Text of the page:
• Sulfur or Sulfur Plus Nitrogen Increases Beef Production on California Annual Range

    Wolters, G. L.; Eberlein, G. P. (Society for Range Management, 1986-03-01)
    A 6-year study was conducted to evaluate the response of California annual range to triennial applications of sulfur only and sulfur plus nitrogen fertilizer. Range response was evaluated in terms of length of the green season, steer weight gain, total beef production and steer days of grazing/ha. Neither fertilization treatment consistently lengthened the green season nor influenced steer weight gain compared to nonfertilized range. Steer days of grazing and total beef production/ha were greatest on sulfur plus nitrogen-treated range, intermediate on sulfur only-fertilized range and least on nonfertilized range. Sulfur only-fertilized range increased beef production about 60 kg/ha compared to nonfertilized range, and range fertilized with sulfur plus nitrogen increased beef production nearly 50 kg/ha more than sulfur only-fertilized range.
  • Small Mammals in Modified Pinyon-Juniper Woodlands, New Mexico

    Severson, K. E. (Society for Range Management, 1986-01-01)
    The effects of pinyon (Pinus edulis)-juniper (Juniperus spp.) treatments on rodent abundance, 13 to 18 years after treatment, were studied in southwestern New Mexico from 1981 to 1983. Treatments included bulldozing, bulldozing/piling/burning, thinning, and untreated woodland. The area had not been grazed by livestock since time of treatment but was subjected to light and irregular use by wild ungulates. Total rodent numbers were significantly greater (P is greater than or equal to 0.05) on all treated areas compared to untreated woodlands but individual species and groups responded differently. Woodrats (Neotoma spp.) and brush mice (Peromyscus boylii) increased in abundance as slash accumulations increased, regardless of condition of overstory. Pinyon mice (P. truei) and rock mice (P. difficilus) numbers were also greater where slash was present, but only if the pinyon-juniper overstory was relatively intact. Grassland rodents, as a group, were more abundant on areas where the pinyon-juniper overstory and slash had been removed (bulldozed and bulldozed/piled/burned), but reduced numbers on bulldozed plots where slash was left suggested slash accumulations may have detrimental effects on numbers of these species. Treatments did not influence number of different rodent species. Data indicate that numbers of individuals and proportions of rodent species can be affected by manipulation of pinyon-juniper overstory and method of slash disposal.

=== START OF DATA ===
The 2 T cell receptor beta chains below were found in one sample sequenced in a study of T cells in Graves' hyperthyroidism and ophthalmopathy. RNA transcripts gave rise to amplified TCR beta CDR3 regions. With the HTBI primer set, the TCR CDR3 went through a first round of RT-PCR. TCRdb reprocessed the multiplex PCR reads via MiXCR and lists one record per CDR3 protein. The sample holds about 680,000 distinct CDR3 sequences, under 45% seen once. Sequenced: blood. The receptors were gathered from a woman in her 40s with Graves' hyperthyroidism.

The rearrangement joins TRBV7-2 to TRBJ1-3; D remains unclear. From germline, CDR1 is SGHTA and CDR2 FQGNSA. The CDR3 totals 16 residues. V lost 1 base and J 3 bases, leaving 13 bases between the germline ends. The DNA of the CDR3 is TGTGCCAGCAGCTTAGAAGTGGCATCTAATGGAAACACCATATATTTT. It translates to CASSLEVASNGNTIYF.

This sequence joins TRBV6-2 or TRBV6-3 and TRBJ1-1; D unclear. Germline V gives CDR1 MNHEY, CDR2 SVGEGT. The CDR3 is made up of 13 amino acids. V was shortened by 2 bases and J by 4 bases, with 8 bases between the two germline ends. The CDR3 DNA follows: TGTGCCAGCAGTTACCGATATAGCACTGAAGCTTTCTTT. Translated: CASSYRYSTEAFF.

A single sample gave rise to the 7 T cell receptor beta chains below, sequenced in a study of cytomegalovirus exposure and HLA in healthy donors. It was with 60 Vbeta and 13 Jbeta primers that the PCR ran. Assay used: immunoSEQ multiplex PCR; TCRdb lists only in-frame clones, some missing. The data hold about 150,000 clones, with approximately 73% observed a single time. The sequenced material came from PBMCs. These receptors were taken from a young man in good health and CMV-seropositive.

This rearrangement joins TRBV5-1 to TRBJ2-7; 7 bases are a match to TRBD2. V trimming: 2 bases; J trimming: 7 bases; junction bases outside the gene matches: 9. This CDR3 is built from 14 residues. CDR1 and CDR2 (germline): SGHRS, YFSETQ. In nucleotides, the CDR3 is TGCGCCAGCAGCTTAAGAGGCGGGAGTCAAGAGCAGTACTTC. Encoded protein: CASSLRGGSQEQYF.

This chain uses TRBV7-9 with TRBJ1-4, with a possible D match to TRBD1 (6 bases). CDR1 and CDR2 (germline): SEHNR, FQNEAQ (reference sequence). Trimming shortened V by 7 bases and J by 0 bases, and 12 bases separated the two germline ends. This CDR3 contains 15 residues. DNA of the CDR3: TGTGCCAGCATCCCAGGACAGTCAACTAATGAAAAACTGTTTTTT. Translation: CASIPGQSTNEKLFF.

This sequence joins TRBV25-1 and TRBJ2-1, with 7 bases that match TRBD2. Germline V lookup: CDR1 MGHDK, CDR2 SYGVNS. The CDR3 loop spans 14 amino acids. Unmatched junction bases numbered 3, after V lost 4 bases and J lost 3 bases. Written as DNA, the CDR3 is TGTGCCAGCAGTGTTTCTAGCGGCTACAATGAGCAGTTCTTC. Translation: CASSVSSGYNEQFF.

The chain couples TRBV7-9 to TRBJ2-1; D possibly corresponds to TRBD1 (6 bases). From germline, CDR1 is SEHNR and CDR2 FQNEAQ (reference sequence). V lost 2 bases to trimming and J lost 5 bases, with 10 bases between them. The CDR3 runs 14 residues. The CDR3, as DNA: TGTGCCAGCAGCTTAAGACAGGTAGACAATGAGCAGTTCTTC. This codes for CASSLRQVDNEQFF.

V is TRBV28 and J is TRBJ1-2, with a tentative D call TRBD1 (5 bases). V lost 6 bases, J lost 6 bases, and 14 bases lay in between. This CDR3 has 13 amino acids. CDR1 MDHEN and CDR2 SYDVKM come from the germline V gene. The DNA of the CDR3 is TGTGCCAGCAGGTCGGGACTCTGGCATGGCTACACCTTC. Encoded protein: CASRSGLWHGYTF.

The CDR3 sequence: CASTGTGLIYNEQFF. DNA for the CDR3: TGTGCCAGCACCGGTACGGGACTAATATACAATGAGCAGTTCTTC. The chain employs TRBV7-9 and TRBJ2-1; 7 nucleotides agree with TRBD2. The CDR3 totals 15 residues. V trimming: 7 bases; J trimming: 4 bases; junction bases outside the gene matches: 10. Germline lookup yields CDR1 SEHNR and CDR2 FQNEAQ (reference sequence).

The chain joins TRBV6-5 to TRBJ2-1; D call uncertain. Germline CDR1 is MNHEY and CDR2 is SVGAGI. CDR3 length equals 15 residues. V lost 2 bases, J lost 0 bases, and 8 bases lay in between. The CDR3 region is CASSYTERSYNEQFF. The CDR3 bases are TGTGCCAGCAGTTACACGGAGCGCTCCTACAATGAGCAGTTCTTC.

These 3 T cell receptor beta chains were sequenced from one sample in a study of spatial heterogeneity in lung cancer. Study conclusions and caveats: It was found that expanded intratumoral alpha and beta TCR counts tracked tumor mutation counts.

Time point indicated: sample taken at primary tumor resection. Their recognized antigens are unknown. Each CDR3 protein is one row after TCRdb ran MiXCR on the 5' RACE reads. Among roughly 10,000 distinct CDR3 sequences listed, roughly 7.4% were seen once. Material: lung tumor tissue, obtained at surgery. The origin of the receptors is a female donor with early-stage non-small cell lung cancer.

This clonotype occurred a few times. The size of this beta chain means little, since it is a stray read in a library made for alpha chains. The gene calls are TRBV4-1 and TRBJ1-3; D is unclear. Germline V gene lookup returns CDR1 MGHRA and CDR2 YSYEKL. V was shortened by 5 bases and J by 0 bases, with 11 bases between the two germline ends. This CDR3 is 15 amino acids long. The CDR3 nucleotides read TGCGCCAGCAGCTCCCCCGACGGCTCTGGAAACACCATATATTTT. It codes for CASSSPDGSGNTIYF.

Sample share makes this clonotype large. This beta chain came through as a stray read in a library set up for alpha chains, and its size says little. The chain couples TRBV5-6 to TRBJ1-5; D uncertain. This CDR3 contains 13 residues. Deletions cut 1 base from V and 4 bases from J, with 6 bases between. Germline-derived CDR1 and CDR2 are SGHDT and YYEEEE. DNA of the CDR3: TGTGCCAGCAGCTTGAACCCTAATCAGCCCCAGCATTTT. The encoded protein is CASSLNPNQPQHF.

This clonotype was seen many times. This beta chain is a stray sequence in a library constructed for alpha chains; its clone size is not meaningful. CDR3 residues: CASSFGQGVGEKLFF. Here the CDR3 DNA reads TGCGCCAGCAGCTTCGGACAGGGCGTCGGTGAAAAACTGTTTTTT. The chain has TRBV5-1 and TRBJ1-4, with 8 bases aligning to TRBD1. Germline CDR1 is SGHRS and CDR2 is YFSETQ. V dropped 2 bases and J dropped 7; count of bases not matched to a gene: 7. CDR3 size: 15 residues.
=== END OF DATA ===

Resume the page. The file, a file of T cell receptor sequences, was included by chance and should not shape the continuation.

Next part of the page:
• Seasonal and Annual Changes in Biomass Nitrogen and Carbon of Mesquite and Palo Verde Ecosystems

    Barth, R. C.; Klemmedson, J. O. (Society for Range Management, 1986-03-01)